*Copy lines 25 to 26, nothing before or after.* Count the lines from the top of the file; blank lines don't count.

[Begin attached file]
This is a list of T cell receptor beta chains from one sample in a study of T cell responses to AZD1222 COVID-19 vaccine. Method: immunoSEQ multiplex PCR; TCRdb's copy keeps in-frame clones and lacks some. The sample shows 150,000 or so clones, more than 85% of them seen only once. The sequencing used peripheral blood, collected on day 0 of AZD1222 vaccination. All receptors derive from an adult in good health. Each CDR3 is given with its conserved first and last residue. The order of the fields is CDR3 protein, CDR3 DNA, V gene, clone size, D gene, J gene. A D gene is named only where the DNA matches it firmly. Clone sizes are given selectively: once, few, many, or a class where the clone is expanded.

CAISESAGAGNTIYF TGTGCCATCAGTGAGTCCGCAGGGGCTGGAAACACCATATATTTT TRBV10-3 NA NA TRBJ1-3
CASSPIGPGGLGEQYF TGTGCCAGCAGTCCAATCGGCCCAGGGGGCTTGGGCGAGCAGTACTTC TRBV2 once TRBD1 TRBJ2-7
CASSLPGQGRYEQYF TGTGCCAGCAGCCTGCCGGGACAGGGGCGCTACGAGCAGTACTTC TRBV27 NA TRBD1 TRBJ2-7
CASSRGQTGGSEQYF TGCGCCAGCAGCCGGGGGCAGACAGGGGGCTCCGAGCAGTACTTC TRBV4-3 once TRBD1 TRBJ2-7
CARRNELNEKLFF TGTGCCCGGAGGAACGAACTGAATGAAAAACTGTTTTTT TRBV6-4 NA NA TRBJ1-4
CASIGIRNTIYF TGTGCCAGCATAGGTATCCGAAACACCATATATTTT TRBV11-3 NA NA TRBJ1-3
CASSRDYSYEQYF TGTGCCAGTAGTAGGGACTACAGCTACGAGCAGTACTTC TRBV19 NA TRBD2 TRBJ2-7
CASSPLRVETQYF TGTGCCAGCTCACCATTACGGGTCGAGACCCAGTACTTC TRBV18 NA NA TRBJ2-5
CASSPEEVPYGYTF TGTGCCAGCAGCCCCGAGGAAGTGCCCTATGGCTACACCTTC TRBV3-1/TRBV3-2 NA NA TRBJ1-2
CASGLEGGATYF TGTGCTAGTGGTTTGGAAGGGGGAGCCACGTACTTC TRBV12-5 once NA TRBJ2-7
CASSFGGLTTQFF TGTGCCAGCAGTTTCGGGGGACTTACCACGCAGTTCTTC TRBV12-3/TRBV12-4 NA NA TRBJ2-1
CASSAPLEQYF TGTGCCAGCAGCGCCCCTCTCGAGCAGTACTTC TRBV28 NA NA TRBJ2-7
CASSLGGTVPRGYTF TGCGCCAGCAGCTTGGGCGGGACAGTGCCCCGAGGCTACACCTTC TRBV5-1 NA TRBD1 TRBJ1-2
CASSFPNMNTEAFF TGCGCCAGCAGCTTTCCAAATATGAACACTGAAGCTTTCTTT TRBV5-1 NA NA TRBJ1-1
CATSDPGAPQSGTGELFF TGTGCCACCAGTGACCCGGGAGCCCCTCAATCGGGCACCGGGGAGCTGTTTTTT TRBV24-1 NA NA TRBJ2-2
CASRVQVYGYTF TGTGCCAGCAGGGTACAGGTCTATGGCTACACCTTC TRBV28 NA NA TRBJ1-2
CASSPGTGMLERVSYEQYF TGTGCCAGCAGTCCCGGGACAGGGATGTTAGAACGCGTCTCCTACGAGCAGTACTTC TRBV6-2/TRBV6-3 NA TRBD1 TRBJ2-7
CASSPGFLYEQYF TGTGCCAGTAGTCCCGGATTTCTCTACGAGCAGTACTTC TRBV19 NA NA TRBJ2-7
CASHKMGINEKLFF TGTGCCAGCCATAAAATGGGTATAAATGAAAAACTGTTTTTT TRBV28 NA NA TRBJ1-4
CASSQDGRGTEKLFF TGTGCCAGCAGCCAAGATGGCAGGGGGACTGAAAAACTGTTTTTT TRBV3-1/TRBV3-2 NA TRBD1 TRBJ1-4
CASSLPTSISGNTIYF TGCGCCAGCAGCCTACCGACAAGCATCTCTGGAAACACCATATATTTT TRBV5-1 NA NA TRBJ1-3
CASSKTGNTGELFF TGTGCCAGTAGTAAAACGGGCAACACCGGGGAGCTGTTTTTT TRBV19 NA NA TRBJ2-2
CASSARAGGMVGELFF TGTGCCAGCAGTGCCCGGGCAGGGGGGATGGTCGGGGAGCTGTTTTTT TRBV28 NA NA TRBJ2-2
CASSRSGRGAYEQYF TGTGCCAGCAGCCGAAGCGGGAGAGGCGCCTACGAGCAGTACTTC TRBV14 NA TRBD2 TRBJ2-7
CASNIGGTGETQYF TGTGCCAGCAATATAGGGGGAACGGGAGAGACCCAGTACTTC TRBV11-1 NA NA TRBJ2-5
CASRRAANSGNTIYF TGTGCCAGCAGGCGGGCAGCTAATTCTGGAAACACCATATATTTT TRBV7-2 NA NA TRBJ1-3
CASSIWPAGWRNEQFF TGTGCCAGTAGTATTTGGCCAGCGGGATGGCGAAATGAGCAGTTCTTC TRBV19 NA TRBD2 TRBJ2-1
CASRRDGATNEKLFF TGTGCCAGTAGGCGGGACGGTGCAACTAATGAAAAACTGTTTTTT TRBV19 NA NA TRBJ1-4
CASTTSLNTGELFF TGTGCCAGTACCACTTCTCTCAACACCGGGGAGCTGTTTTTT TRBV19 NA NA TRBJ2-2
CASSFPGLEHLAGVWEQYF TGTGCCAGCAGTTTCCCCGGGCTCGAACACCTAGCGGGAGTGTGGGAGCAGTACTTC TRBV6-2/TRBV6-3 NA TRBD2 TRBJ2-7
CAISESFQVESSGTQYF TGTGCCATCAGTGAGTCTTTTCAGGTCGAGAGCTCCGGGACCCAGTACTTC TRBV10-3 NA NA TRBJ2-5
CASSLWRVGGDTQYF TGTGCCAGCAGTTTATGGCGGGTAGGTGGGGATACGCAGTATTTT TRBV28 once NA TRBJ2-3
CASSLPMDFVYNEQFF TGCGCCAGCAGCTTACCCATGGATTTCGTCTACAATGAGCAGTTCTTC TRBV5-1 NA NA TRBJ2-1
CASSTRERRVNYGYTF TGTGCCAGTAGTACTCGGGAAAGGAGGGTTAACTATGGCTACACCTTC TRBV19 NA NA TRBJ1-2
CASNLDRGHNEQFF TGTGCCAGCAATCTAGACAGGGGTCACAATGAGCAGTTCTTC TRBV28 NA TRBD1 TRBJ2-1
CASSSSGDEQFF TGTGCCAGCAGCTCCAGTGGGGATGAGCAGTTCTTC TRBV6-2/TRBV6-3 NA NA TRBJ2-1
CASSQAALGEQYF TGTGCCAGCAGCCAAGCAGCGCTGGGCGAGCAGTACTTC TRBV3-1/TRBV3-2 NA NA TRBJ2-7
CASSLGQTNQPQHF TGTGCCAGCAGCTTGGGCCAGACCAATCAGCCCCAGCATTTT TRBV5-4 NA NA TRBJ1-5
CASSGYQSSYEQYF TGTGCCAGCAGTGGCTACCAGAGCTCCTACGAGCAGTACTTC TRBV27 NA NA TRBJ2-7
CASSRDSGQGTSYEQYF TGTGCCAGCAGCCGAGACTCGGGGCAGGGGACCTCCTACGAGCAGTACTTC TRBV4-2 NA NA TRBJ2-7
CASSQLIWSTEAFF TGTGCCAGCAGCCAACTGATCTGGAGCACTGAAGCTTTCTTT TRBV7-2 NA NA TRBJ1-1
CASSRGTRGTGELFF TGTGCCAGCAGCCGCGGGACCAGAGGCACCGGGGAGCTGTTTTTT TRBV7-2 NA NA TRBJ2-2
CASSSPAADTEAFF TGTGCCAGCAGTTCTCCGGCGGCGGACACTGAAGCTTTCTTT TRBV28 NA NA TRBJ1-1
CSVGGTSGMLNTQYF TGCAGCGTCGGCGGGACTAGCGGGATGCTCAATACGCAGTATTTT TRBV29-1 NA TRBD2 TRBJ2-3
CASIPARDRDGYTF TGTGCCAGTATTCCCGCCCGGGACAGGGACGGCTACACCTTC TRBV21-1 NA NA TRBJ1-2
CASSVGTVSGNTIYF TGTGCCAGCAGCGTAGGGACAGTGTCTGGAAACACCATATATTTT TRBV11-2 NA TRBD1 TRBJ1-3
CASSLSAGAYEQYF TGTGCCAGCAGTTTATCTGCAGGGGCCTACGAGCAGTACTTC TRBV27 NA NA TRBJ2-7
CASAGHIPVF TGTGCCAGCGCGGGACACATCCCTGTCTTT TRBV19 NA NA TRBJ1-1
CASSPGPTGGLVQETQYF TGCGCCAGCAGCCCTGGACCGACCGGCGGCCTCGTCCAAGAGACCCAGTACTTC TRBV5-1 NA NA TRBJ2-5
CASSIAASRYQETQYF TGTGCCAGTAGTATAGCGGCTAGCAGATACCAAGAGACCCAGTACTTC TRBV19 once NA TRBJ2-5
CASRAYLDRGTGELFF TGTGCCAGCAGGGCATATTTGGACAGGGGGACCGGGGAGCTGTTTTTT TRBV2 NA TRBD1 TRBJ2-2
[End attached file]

CASSRSGRGAYEQYF TGTGCCAGCAGCCGAAGCGGGAGAGGCGCCTACGAGCAGTACTTC TRBV14 NA TRBD2 TRBJ2-7
CASNIGGTGETQYF TGTGCCAGCAATATAGGGGGAACGGGAGAGACCCAGTACTTC TRBV11-1 NA NA TRBJ2-5